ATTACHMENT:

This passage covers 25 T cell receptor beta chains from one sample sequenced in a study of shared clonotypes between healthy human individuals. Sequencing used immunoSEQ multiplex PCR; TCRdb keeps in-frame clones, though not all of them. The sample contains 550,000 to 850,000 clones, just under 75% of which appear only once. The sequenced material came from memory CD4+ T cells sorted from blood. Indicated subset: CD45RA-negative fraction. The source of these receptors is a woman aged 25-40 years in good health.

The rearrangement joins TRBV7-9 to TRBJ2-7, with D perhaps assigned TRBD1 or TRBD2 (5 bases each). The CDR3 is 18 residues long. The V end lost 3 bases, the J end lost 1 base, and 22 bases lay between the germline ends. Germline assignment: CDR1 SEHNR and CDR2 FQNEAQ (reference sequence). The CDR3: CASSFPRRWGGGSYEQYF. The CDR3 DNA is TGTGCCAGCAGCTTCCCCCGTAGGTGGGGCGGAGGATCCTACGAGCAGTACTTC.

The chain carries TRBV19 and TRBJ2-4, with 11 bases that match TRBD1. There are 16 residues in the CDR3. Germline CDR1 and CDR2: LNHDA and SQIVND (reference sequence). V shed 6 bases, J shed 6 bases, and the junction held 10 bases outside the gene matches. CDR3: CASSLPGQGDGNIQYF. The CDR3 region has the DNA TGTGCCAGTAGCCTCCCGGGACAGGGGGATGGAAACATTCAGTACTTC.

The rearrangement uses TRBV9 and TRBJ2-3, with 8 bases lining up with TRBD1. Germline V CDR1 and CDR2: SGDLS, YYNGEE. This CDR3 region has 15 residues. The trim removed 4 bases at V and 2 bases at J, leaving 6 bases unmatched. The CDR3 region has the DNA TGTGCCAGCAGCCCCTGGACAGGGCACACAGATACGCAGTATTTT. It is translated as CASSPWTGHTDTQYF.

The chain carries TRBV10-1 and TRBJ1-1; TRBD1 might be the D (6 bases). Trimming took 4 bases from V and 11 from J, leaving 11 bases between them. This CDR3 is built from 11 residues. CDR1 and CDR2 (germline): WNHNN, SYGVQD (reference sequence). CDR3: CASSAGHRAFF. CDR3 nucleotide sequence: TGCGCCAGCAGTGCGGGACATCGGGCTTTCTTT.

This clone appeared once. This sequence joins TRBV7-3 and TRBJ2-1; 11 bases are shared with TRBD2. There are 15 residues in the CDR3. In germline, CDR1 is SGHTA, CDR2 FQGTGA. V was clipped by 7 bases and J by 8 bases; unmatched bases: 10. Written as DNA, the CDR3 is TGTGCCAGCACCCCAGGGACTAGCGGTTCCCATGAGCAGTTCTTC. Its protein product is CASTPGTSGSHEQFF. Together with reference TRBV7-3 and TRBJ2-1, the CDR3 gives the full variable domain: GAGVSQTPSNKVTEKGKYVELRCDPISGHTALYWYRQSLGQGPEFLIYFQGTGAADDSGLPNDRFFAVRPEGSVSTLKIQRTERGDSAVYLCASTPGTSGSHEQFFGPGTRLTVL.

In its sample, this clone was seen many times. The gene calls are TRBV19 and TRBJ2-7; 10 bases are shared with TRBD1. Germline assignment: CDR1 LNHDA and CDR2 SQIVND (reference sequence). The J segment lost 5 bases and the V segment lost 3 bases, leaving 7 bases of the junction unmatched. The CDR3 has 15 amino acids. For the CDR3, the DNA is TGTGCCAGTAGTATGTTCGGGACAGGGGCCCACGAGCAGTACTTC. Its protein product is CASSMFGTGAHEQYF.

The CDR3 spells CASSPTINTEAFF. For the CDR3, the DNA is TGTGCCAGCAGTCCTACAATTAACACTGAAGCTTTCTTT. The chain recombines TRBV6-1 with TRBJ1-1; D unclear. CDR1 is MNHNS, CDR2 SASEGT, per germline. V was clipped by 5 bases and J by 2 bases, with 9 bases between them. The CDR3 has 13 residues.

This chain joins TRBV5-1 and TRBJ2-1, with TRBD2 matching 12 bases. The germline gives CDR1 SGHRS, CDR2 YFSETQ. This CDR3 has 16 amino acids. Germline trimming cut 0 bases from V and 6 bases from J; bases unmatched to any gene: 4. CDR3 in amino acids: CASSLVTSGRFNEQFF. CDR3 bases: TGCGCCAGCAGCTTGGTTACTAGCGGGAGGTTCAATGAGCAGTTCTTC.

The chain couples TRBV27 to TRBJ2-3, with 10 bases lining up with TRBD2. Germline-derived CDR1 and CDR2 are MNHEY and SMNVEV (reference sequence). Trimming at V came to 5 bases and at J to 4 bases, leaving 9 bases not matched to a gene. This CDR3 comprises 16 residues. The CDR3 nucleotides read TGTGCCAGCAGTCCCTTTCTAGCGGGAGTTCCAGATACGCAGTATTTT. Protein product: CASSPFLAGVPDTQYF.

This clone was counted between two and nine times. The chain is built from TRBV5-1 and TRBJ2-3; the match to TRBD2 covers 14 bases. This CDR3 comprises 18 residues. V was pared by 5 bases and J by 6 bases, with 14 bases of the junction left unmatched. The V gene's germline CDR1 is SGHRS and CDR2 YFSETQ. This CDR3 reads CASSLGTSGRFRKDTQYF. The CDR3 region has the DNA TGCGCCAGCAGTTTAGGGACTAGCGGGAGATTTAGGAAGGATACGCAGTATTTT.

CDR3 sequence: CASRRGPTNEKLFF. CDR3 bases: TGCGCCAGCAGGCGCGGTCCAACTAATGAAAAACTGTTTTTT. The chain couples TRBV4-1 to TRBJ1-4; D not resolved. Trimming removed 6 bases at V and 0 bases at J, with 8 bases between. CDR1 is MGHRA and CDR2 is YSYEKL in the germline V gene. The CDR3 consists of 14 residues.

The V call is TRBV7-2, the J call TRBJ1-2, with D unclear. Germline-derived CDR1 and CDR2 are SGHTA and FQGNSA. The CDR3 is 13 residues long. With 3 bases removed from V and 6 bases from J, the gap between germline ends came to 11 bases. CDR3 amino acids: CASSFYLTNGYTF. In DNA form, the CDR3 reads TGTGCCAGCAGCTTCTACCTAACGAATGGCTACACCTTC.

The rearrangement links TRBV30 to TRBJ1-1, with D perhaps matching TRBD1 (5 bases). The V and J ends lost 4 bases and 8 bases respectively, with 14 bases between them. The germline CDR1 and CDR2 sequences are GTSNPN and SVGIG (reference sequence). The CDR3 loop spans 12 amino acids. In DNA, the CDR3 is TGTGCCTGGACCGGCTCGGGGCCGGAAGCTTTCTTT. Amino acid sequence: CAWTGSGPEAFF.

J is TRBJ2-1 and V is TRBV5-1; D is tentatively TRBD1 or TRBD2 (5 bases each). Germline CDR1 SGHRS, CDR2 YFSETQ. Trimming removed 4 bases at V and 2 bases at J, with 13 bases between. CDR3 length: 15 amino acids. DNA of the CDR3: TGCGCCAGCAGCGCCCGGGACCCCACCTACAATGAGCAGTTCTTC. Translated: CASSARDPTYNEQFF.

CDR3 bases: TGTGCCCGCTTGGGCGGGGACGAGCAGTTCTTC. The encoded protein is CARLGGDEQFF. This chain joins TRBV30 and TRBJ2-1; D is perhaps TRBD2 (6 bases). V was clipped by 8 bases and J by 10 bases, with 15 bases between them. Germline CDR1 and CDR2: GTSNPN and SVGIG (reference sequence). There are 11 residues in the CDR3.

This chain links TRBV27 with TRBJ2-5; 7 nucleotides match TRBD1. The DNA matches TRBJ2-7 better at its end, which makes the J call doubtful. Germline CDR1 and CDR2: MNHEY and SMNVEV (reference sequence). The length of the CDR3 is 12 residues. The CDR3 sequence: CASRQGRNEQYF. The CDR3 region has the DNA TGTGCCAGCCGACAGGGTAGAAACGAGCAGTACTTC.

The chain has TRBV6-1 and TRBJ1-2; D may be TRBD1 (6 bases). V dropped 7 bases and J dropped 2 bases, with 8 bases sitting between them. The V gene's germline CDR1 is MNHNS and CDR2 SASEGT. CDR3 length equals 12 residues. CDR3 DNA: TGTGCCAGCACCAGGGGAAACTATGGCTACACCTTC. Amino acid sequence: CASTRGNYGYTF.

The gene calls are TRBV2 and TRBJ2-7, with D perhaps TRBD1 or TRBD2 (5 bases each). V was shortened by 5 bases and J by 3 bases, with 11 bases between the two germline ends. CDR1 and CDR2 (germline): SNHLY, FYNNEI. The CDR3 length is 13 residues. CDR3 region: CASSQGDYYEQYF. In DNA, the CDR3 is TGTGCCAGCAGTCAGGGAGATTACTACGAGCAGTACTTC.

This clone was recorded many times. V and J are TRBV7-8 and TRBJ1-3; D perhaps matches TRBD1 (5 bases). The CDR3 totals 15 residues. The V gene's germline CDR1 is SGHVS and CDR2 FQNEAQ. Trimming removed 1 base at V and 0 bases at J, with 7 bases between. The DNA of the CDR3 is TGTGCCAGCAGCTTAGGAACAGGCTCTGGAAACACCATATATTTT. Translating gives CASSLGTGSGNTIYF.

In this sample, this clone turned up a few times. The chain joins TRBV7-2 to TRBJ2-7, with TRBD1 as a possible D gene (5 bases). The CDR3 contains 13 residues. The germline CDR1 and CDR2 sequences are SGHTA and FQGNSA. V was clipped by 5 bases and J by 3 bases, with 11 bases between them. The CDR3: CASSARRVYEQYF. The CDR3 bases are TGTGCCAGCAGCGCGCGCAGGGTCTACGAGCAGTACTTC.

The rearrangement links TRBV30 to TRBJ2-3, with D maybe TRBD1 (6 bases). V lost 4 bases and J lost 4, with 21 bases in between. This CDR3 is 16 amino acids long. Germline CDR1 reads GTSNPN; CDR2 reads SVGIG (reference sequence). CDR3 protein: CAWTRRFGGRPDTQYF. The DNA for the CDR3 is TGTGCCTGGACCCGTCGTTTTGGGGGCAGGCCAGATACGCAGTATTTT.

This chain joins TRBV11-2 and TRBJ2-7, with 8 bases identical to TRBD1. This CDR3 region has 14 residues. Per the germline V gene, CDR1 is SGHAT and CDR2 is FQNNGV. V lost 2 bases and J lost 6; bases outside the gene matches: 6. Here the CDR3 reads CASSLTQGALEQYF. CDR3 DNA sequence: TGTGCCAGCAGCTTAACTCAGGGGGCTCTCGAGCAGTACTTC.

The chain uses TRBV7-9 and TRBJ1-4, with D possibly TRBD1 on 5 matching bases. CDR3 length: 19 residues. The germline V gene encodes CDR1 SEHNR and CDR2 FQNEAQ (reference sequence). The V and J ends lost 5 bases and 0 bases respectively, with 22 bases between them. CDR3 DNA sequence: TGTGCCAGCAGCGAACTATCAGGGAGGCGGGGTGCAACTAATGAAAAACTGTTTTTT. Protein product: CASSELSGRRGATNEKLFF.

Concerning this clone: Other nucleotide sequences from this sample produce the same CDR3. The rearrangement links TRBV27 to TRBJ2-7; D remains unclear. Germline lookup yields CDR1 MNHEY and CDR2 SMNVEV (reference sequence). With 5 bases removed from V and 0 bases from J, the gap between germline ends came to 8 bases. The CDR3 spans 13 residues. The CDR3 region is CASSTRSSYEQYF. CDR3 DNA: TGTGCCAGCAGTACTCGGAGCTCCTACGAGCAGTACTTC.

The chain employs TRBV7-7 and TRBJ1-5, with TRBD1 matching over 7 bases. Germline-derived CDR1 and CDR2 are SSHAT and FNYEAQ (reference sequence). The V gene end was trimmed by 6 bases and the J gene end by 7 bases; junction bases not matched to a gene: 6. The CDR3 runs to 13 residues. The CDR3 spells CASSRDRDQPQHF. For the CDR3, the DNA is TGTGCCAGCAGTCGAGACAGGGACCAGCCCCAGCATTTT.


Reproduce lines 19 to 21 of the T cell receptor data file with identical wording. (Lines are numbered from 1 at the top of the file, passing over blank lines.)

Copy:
The gene calls are TRBV2 and TRBJ2-7, with D perhaps TRBD1 or TRBD2 (5 bases each). V was shortened by 5 bases and J by 3 bases, with 11 bases between the two germline ends. CDR1 and CDR2 (germline): SNHLY, FYNNEI. The CDR3 length is 13 residues. CDR3 region: CASSQGDYYEQYF. In DNA, the CDR3 is TGTGCCAGCAGTCAGGGAGATTACTACGAGCAGTACTTC.

This clone was recorded many times. V and J are TRBV7-8 and TRBJ1-3; D perhaps matches TRBD1 (5 bases). The CDR3 totals 15 residues. The V gene's germline CDR1 is SGHVS and CDR2 FQNEAQ. Trimming removed 1 base at V and 0 bases at J, with 7 bases between. The DNA of the CDR3 is TGTGCCAGCAGCTTAGGAACAGGCTCTGGAAACACCATATATTTT. Translating gives CASSLGTGSGNTIYF.

In this sample, this clone turned up a few times. The chain joins TRBV7-2 to TRBJ2-7, with TRBD1 as a possible D gene (5 bases). The CDR3 contains 13 residues. The germline CDR1 and CDR2 sequences are SGHTA and FQGNSA. V was clipped by 5 bases and J by 3 bases, with 11 bases between them. The CDR3: CASSARRVYEQYF. The CDR3 bases are TGTGCCAGCAGCGCGCGCAGGGTCTACGAGCAGTACTTC.